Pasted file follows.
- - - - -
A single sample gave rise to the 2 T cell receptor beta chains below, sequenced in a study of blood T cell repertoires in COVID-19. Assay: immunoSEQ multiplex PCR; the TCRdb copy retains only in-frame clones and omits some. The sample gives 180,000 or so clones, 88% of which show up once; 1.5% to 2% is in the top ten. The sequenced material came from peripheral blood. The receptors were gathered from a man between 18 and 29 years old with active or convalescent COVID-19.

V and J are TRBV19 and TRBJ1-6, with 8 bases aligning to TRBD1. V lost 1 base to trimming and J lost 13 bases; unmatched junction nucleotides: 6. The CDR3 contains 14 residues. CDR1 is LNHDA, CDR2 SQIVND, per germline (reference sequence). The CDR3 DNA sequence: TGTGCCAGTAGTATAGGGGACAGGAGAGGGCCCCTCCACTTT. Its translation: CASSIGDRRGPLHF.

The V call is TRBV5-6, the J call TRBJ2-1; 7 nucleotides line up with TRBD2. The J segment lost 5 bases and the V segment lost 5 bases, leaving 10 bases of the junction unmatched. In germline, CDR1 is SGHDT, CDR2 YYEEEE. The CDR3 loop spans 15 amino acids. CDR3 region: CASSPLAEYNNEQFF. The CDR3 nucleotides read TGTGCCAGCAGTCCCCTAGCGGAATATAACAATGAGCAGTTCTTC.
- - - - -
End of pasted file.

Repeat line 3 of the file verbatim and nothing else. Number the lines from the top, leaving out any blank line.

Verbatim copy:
The V call is TRBV5-6, the J call TRBJ2-1; 7 nucleotides line up with TRBD2. The J segment lost 5 bases and the V segment lost 5 bases, leaving 10 bases of the junction unmatched. In germline, CDR1 is SGHDT, CDR2 YYEEEE. The CDR3 loop spans 15 amino acids. CDR3 region: CASSPLAEYNNEQFF. The CDR3 nucleotides read TGTGCCAGCAGTCCCCTAGCGGAATATAACAATGAGCAGTTCTTC.